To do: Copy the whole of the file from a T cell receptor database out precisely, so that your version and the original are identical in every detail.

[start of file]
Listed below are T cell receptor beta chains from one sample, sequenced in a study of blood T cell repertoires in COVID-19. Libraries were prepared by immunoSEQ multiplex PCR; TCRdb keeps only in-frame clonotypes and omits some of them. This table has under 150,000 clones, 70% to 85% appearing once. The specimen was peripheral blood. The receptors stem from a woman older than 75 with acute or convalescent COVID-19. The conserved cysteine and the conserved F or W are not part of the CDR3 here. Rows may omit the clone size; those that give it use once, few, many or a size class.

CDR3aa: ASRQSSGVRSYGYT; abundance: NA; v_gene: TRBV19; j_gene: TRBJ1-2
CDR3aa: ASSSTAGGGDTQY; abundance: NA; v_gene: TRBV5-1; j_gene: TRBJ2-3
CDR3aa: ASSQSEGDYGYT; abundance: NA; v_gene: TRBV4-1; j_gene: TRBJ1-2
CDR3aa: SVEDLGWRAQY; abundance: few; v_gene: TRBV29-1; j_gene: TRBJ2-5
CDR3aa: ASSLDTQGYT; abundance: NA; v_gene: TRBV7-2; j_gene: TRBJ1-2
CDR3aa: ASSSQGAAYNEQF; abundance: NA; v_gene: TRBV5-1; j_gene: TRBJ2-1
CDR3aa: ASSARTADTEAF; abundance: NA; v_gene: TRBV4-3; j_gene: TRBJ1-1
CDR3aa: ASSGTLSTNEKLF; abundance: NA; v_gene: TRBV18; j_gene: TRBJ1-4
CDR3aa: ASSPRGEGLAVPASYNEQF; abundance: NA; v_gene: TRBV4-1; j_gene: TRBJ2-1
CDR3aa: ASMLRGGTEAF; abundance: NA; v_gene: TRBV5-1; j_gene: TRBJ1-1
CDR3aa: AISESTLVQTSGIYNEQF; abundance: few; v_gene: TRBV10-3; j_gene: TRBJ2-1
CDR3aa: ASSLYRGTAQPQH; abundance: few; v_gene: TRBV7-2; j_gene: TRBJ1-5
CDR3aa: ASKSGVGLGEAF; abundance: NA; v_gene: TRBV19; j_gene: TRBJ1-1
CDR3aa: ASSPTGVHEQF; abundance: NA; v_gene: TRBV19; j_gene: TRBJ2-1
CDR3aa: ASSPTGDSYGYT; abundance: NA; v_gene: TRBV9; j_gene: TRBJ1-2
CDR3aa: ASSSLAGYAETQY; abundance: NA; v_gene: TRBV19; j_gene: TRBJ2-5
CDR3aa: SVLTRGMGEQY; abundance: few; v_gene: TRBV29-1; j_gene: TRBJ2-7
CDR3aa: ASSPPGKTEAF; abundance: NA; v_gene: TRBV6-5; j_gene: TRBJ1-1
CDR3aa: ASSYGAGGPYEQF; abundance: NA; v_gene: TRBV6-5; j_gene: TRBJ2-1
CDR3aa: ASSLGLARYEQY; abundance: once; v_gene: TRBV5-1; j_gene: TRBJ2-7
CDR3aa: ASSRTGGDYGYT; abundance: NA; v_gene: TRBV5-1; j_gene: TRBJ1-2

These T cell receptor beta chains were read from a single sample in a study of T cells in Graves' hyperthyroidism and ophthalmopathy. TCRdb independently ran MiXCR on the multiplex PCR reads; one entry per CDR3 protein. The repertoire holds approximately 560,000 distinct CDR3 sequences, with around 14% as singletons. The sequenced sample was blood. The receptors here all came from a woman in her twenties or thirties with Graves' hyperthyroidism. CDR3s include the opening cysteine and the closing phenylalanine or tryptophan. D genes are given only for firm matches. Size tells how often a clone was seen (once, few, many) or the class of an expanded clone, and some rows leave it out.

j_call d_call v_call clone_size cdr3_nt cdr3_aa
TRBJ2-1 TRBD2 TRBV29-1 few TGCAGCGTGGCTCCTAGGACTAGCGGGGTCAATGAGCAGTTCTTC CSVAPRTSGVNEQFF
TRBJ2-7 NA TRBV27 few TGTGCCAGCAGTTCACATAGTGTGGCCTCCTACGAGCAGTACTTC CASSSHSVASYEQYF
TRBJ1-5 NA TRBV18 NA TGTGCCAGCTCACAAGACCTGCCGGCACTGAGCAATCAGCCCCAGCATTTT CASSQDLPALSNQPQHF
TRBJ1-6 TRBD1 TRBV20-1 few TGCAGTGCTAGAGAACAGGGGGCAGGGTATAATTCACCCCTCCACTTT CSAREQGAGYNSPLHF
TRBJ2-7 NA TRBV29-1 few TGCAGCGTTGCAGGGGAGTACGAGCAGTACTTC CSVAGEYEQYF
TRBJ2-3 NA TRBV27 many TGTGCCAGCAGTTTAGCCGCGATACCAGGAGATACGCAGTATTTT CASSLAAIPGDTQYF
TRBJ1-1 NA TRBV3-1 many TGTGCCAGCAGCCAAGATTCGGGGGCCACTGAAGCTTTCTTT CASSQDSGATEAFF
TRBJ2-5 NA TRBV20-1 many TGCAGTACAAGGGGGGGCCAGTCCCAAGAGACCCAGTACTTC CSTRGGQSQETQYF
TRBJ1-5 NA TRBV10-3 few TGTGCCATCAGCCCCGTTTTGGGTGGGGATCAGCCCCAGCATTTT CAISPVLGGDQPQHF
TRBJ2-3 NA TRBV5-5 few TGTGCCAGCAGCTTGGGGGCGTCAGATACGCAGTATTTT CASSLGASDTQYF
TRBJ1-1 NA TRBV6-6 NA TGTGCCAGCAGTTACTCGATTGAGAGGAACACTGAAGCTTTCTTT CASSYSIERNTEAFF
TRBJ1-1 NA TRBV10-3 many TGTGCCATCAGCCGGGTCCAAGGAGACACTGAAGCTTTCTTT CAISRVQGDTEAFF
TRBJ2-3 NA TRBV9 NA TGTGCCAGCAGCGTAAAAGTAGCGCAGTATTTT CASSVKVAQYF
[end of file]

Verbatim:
Listed below are T cell receptor beta chains from one sample, sequenced in a study of blood T cell repertoires in COVID-19. Libraries were prepared by immunoSEQ multiplex PCR; TCRdb keeps only in-frame clonotypes and omits some of them. This table has under 150,000 clones, 70% to 85% appearing once. The specimen was peripheral blood. The receptors stem from a woman older than 75 with acute or convalescent COVID-19. The conserved cysteine and the conserved F or W are not part of the CDR3 here. Rows may omit the clone size; those that give it use once, few, many or a size class.

CDR3aa: ASRQSSGVRSYGYT; abundance: NA; v_gene: TRBV19; j_gene: TRBJ1-2
CDR3aa: ASSSTAGGGDTQY; abundance: NA; v_gene: TRBV5-1; j_gene: TRBJ2-3
CDR3aa: ASSQSEGDYGYT; abundance: NA; v_gene: TRBV4-1; j_gene: TRBJ1-2
CDR3aa: SVEDLGWRAQY; abundance: few; v_gene: TRBV29-1; j_gene: TRBJ2-5
CDR3aa: ASSLDTQGYT; abundance: NA; v_gene: TRBV7-2; j_gene: TRBJ1-2
CDR3aa: ASSSQGAAYNEQF; abundance: NA; v_gene: TRBV5-1; j_gene: TRBJ2-1
CDR3aa: ASSARTADTEAF; abundance: NA; v_gene: TRBV4-3; j_gene: TRBJ1-1
CDR3aa: ASSGTLSTNEKLF; abundance: NA; v_gene: TRBV18; j_gene: TRBJ1-4
CDR3aa: ASSPRGEGLAVPASYNEQF; abundance: NA; v_gene: TRBV4-1; j_gene: TRBJ2-1
CDR3aa: ASMLRGGTEAF; abundance: NA; v_gene: TRBV5-1; j_gene: TRBJ1-1
CDR3aa: AISESTLVQTSGIYNEQF; abundance: few; v_gene: TRBV10-3; j_gene: TRBJ2-1
CDR3aa: ASSLYRGTAQPQH; abundance: few; v_gene: TRBV7-2; j_gene: TRBJ1-5
CDR3aa: ASKSGVGLGEAF; abundance: NA; v_gene: TRBV19; j_gene: TRBJ1-1
CDR3aa: ASSPTGVHEQF; abundance: NA; v_gene: TRBV19; j_gene: TRBJ2-1
CDR3aa: ASSPTGDSYGYT; abundance: NA; v_gene: TRBV9; j_gene: TRBJ1-2
CDR3aa: ASSSLAGYAETQY; abundance: NA; v_gene: TRBV19; j_gene: TRBJ2-5
CDR3aa: SVLTRGMGEQY; abundance: few; v_gene: TRBV29-1; j_gene: TRBJ2-7
CDR3aa: ASSPPGKTEAF; abundance: NA; v_gene: TRBV6-5; j_gene: TRBJ1-1
CDR3aa: ASSYGAGGPYEQF; abundance: NA; v_gene: TRBV6-5; j_gene: TRBJ2-1
CDR3aa: ASSLGLARYEQY; abundance: once; v_gene: TRBV5-1; j_gene: TRBJ2-7
CDR3aa: ASSRTGGDYGYT; abundance: NA; v_gene: TRBV5-1; j_gene: TRBJ1-2

These T cell receptor beta chains were read from a single sample in a study of T cells in Graves' hyperthyroidism and ophthalmopathy. TCRdb independently ran MiXCR on the multiplex PCR reads; one entry per CDR3 protein. The repertoire holds approximately 560,000 distinct CDR3 sequences, with around 14% as singletons. The sequenced sample was blood. The receptors here all came from a woman in her twenties or thirties with Graves' hyperthyroidism. CDR3s include the opening cysteine and the closing phenylalanine or tryptophan. D genes are given only for firm matches. Size tells how often a clone was seen (once, few, many) or the class of an expanded clone, and some rows leave it out.

j_call d_call v_call clone_size cdr3_nt cdr3_aa
TRBJ2-1 TRBD2 TRBV29-1 few TGCAGCGTGGCTCCTAGGACTAGCGGGGTCAATGAGCAGTTCTTC CSVAPRTSGVNEQFF
TRBJ2-7 NA TRBV27 few TGTGCCAGCAGTTCACATAGTGTGGCCTCCTACGAGCAGTACTTC CASSSHSVASYEQYF
TRBJ1-5 NA TRBV18 NA TGTGCCAGCTCACAAGACCTGCCGGCACTGAGCAATCAGCCCCAGCATTTT CASSQDLPALSNQPQHF
TRBJ1-6 TRBD1 TRBV20-1 few TGCAGTGCTAGAGAACAGGGGGCAGGGTATAATTCACCCCTCCACTTT CSAREQGAGYNSPLHF
TRBJ2-7 NA TRBV29-1 few TGCAGCGTTGCAGGGGAGTACGAGCAGTACTTC CSVAGEYEQYF
TRBJ2-3 NA TRBV27 many TGTGCCAGCAGTTTAGCCGCGATACCAGGAGATACGCAGTATTTT CASSLAAIPGDTQYF
TRBJ1-1 NA TRBV3-1 many TGTGCCAGCAGCCAAGATTCGGGGGCCACTGAAGCTTTCTTT CASSQDSGATEAFF
TRBJ2-5 NA TRBV20-1 many TGCAGTACAAGGGGGGGCCAGTCCCAAGAGACCCAGTACTTC CSTRGGQSQETQYF
TRBJ1-5 NA TRBV10-3 few TGTGCCATCAGCCCCGTTTTGGGTGGGGATCAGCCCCAGCATTTT CAISPVLGGDQPQHF
TRBJ2-3 NA TRBV5-5 few TGTGCCAGCAGCTTGGGGGCGTCAGATACGCAGTATTTT CASSLGASDTQYF
TRBJ1-1 NA TRBV6-6 NA TGTGCCAGCAGTTACTCGATTGAGAGGAACACTGAAGCTTTCTTT CASSYSIERNTEAFF
TRBJ1-1 NA TRBV10-3 many TGTGCCATCAGCCGGGTCCAAGGAGACACTGAAGCTTTCTTT CAISRVQGDTEAFF
TRBJ2-3 NA TRBV9 NA TGTGCCAGCAGCGTAAAAGTAGCGCAGTATTTT CASSVKVAQYF